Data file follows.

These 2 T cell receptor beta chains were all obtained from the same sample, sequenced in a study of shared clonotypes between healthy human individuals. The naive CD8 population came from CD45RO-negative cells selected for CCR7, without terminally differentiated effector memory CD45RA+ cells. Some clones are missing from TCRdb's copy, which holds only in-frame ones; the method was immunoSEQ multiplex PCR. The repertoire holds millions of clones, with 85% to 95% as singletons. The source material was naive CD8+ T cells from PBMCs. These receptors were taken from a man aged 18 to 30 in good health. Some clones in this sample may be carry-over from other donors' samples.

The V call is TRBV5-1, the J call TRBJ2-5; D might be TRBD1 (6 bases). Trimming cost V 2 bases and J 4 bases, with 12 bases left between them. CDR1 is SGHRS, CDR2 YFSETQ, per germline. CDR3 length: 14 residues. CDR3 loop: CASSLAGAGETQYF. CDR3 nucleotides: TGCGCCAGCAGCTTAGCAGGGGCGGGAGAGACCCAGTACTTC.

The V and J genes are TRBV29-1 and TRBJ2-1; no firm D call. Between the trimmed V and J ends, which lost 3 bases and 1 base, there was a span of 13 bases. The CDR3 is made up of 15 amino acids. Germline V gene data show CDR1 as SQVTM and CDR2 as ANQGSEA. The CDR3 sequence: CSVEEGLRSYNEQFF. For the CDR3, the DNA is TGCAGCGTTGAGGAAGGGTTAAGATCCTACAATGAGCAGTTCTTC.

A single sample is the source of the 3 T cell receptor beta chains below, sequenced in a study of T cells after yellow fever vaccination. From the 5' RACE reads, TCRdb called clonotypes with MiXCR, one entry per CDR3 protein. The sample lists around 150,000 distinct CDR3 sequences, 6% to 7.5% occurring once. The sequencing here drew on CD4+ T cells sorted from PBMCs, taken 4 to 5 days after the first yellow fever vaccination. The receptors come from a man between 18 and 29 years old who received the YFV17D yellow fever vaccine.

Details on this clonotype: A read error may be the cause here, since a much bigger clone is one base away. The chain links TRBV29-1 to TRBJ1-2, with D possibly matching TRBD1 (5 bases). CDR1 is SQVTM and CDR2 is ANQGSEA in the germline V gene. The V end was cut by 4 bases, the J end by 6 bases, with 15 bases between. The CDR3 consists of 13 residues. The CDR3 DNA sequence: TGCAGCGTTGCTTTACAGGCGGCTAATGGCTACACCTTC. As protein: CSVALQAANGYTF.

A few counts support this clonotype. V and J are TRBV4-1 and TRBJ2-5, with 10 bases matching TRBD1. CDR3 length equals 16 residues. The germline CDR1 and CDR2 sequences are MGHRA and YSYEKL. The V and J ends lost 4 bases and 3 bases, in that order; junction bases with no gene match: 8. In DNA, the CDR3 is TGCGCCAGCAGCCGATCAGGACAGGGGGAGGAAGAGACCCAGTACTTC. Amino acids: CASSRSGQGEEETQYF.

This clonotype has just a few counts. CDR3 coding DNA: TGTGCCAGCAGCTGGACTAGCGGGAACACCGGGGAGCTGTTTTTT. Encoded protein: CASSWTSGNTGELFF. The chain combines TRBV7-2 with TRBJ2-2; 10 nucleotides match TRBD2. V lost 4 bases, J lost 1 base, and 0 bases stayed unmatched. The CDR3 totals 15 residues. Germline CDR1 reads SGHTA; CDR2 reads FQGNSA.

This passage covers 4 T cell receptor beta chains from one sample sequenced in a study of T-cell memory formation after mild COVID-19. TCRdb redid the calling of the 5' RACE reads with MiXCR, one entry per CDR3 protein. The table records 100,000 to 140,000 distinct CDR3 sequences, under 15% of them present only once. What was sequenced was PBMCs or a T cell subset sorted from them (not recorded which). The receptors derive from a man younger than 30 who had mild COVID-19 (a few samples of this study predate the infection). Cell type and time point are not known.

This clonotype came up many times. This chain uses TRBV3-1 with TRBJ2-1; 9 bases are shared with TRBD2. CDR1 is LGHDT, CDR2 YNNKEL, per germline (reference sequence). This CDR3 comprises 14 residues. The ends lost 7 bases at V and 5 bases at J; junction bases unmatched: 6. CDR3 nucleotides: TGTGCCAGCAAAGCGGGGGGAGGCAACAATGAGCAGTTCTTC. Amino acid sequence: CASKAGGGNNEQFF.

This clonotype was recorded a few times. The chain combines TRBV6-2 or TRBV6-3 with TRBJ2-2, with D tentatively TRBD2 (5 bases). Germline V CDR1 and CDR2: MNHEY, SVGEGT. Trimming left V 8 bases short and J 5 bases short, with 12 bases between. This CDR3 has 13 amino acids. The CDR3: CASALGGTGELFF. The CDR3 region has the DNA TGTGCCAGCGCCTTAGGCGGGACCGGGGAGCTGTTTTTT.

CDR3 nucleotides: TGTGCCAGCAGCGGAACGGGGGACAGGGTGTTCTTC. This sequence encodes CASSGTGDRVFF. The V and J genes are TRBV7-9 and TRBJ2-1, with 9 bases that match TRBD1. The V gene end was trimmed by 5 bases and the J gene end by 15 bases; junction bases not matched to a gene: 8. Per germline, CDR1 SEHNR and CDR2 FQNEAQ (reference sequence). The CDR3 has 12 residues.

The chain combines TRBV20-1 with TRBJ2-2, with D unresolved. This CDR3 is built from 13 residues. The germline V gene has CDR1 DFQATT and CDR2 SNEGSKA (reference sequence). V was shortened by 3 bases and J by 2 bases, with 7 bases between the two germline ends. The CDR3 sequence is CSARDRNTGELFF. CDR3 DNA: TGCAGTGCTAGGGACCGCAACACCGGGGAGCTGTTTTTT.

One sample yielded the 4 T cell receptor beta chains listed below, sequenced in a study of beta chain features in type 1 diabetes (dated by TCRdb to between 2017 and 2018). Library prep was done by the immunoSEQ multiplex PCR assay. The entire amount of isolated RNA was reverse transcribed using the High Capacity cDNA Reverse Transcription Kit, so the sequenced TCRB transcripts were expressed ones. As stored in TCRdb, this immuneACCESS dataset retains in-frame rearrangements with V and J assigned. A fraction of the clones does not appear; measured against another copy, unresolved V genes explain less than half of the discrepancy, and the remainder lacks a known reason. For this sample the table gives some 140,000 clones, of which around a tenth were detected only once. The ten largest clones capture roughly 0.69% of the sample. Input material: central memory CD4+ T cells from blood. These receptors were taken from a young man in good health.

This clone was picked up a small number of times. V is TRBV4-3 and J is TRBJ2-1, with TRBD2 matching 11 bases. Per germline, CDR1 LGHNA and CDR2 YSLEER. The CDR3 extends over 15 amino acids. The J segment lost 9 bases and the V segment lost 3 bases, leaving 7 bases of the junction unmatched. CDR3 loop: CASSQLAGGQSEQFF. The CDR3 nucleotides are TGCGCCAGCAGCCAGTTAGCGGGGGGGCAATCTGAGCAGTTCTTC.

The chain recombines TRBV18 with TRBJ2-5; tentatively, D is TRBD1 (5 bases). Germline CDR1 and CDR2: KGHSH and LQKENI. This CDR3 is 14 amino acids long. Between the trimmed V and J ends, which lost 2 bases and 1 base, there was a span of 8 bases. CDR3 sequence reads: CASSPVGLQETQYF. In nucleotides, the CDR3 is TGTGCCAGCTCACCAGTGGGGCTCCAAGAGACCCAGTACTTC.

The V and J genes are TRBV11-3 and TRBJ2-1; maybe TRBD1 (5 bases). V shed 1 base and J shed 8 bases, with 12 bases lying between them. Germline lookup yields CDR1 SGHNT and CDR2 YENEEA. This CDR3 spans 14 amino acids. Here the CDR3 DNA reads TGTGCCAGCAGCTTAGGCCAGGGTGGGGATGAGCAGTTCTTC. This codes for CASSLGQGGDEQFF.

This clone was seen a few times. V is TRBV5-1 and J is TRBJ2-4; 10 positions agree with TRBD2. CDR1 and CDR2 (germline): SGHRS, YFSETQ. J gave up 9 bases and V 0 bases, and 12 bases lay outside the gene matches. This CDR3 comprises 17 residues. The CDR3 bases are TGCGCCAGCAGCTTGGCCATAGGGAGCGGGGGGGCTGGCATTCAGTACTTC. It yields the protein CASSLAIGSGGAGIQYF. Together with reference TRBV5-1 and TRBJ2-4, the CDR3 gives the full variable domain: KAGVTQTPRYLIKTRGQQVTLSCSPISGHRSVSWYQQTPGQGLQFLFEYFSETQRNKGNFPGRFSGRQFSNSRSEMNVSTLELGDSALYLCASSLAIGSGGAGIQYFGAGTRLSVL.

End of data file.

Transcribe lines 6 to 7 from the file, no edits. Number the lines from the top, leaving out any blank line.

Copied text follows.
A few counts support this clonotype. V and J are TRBV4-1 and TRBJ2-5, with 10 bases matching TRBD1. CDR3 length equals 16 residues. The germline CDR1 and CDR2 sequences are MGHRA and YSYEKL. The V and J ends lost 4 bases and 3 bases, in that order; junction bases with no gene match: 8. In DNA, the CDR3 is TGCGCCAGCAGCCGATCAGGACAGGGGGAGGAAGAGACCCAGTACTTC. Amino acids: CASSRSGQGEEETQYF.

This clonotype has just a few counts. CDR3 coding DNA: TGTGCCAGCAGCTGGACTAGCGGGAACACCGGGGAGCTGTTTTTT. Encoded protein: CASSWTSGNTGELFF. The chain combines TRBV7-2 with TRBJ2-2; 10 nucleotides match TRBD2. V lost 4 bases, J lost 1 base, and 0 bases stayed unmatched. The CDR3 totals 15 residues. Germline CDR1 reads SGHTA; CDR2 reads FQGNSA.